What is Project xCloud? Microsoft has been working for past several years to make a Gaming streaming service. If you already know what Netflix is to movies and TV shows, the same goes for xCloud for games.

We currently play games on our PCs, gaming consoles or mobile devices. But before you can actually play a game, you either purchase a game on a disc, or download the game to your console/PC whatever. The problem with downloading is, games have become gigantic over the years. A game like Master Chief Collections on Xbox One is over 50gigs.

On the other hand, Sony’s PlayStation has defeated not only this generation of consoles, but also the last one with a ratio of 2:1.

Microsoft, now a Cloud company more than anything, has got massive Data Centers across the globe. Leverging Microsoft Azure’s power and scalability, it is taking its gaming to the next level, to the cloud.

Expected sometime later this year, xCloud (codename) is expected to go public. It is not clear but it only makes sense that they take the entire current Xbox One collection of games to the cloud as well.

What this means for the consumer? The biggest advantage to the consumer is they no longer need an expensive gaming PC, or a console. xCloud is expected to work on a thin client application that will install on your whatever device, with an internet connection, and you are ready to play.

Game stream to a mobile device via xCloud

Well, what you require is a very good and reliable internet connection which maybe a problem in many of the countries. Internet connection and availability in Kenya has significantly improved overtime, however it is still expensive for unlimited bandwidth.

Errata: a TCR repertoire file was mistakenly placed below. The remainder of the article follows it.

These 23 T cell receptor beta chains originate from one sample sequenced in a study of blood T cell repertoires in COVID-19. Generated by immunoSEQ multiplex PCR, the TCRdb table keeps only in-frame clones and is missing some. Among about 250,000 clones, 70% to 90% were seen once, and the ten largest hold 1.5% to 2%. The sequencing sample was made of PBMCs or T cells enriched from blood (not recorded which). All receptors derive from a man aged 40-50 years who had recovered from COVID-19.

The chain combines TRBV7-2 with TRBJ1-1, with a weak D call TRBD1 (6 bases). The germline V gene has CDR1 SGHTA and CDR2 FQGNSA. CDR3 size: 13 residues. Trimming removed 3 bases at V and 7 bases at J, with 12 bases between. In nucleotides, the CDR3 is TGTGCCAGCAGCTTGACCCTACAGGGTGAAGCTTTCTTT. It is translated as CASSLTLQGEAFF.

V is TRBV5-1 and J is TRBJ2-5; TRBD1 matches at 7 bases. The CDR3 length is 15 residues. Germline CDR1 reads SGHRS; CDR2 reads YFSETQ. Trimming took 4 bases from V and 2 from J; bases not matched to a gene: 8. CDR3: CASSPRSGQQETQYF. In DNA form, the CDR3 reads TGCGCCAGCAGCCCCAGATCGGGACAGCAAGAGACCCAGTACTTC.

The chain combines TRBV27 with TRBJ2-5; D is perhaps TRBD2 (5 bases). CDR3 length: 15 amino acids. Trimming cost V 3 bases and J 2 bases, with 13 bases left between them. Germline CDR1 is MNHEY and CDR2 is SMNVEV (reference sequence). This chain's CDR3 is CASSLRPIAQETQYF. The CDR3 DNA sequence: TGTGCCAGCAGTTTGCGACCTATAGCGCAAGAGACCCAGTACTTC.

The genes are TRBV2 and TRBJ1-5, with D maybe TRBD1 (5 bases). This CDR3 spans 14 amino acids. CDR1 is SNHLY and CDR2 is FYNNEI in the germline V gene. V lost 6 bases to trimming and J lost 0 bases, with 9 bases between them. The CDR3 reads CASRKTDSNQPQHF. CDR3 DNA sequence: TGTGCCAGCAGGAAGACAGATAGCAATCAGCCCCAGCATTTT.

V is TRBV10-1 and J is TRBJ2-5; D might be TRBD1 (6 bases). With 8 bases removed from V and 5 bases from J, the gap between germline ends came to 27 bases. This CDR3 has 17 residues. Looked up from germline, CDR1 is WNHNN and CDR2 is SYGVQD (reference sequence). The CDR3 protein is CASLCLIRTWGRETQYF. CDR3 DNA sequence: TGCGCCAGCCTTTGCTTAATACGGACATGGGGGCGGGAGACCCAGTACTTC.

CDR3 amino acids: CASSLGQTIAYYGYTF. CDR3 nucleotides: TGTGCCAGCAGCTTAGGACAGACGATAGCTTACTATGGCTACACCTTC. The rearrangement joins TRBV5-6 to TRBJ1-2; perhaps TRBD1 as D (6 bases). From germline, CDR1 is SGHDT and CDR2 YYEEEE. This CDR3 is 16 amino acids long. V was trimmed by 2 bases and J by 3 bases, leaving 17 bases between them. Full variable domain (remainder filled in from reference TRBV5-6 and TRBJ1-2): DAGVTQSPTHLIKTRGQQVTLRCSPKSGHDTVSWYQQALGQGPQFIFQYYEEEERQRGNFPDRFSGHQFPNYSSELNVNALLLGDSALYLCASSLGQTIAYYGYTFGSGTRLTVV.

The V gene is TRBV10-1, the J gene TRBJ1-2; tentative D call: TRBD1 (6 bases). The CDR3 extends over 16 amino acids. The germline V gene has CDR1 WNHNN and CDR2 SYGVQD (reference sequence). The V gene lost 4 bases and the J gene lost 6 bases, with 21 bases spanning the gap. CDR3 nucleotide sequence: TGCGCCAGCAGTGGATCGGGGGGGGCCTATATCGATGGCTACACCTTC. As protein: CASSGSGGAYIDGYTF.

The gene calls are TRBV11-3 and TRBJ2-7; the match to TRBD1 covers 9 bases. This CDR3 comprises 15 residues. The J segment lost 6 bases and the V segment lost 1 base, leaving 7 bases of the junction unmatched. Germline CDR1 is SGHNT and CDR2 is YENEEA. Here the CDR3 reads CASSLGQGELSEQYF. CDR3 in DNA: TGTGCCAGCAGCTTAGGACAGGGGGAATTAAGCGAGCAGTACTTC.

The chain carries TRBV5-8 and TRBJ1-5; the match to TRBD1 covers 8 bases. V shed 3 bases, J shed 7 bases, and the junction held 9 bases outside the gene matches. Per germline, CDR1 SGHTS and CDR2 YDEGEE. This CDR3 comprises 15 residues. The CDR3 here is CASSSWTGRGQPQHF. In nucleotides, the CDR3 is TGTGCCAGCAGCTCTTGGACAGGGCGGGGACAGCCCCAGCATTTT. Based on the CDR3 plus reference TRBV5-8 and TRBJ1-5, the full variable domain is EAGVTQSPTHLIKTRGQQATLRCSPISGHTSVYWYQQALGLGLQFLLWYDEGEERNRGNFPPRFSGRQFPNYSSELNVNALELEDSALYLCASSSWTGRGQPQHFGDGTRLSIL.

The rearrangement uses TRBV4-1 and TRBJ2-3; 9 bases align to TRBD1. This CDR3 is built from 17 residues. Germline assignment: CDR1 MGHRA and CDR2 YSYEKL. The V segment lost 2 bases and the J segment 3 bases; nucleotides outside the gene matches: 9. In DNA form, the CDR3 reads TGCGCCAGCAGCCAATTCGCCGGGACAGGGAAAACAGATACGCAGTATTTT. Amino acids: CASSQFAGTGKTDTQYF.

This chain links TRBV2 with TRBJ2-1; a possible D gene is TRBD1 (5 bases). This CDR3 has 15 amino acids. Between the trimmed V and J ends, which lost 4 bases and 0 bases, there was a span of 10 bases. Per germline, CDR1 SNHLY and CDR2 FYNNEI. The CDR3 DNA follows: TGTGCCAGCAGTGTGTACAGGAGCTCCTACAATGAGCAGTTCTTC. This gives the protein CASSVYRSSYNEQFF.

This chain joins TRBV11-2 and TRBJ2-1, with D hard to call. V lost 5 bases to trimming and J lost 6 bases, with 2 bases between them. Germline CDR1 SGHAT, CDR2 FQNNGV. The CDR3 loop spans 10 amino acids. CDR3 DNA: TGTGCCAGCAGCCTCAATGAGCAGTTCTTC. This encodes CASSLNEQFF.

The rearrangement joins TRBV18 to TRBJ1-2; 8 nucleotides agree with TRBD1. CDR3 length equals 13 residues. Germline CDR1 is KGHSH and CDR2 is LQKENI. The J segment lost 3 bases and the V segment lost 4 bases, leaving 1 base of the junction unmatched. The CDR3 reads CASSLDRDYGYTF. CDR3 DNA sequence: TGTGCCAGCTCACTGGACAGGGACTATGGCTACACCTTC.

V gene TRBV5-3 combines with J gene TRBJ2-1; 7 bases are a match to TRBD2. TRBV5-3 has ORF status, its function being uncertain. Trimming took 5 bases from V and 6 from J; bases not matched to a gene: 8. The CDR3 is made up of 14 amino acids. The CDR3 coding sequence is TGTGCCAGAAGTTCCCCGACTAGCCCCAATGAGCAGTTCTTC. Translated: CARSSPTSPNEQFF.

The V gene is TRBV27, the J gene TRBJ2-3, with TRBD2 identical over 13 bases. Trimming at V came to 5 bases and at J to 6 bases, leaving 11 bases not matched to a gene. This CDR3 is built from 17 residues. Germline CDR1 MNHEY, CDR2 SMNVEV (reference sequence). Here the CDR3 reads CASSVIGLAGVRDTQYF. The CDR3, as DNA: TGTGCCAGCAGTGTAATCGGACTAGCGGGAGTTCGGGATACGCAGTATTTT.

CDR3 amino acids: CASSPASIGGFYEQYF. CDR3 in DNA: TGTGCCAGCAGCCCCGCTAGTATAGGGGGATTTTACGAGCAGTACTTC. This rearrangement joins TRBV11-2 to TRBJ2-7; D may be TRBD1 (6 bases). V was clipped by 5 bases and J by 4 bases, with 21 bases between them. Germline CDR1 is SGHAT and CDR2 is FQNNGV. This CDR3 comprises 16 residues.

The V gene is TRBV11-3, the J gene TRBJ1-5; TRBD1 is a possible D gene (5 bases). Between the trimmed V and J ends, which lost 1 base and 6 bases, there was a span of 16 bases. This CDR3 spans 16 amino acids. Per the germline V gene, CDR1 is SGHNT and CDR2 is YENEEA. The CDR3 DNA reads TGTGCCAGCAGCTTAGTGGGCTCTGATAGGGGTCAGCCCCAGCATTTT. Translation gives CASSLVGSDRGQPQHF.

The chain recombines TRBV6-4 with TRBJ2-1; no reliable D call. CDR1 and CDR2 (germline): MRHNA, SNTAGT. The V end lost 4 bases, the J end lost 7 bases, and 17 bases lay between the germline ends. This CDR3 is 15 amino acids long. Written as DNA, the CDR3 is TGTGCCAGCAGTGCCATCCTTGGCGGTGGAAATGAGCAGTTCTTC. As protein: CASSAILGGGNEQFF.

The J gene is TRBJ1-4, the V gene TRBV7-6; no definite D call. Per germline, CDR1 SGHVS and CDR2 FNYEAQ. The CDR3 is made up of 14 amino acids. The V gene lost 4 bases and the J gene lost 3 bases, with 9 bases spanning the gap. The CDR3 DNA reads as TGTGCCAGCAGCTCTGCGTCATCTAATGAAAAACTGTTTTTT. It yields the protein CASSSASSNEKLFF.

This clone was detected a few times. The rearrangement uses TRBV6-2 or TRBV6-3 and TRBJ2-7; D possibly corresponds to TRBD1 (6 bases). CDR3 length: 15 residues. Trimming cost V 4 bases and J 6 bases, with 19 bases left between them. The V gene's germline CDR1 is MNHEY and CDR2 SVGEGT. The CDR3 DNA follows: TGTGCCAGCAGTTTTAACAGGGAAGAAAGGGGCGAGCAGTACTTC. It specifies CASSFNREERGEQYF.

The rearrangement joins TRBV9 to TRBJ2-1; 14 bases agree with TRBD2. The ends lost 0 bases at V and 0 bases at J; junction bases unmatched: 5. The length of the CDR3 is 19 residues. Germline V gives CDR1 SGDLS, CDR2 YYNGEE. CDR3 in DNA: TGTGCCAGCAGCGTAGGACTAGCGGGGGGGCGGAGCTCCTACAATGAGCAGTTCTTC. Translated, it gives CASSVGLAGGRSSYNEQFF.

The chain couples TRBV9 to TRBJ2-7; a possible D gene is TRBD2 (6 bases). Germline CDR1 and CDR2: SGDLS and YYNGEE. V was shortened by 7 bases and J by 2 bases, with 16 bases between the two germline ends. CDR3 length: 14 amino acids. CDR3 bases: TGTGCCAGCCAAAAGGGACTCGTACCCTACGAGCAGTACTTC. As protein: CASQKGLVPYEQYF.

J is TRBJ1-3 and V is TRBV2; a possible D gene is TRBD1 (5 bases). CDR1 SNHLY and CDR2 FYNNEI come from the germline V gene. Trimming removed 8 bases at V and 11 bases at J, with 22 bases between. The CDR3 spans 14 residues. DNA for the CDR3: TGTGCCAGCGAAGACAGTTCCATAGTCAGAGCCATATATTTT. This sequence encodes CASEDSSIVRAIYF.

Live Demo of game running via xCloud

Microsoft’s VP Gaming Cloud – Kareem, recently wrote in a blog post, that at launch it will be available in North America, Asia and Europe.

Kareem says,

Our vision for Xbox is that you can play the games you want, with the people you want, on the devices you want. Project xCloud brings us closer to fully realizing that vision.

The power of Project xCloud – the seamless compatibility for developers and the new places to play for gamers – comes from Azure datacenters spanning the globe, with hardware that shares a common set of components with our Xbox consoles. We’ve already deployed our custom Project xCloud blades to datacenters across 13 Azure regions with an initial emphasis on proximity to key game development centers in North America, Asia and Europe. Leading global development teams such as Capcom and Paradox Interactive now have the ability to easily test their games directly from Project xCloud without having to port to a new platform. This is just the beginning of our buildout, with our ultimate goal of supporting gamers in Azure regions around the world.

Today you can play three generations of amazing games on Xbox One. That means that Project xCloud has the technical capability to stream more than 3,500 games, without any changes or modifications required by a developer. In other words, developers will be able to dramatically scale their existing games across devices, with no additional development, no additional code base maintenance and no separate updates. When a developer updates the Xbox One version of their title, those updates will also apply to all versions available on Project xCloud without any additional work.

There are currently more than 1,900 games in development for Xbox One, all of which could run on Project xCloud. Developers creating those games continue working normally – building with the tools they have – while we do the work to make their games accessible to the broadest set of players possible.

We currently don’t know how Microsoft plans to charge for this service. But it most likely is going to be per month subscription model.

There are exciting times coming ahead for Gamers. This year’s E3 will be interesting as Microsoft will reveal more information on Xbox One next generation console, new game titles and Project xCloud.

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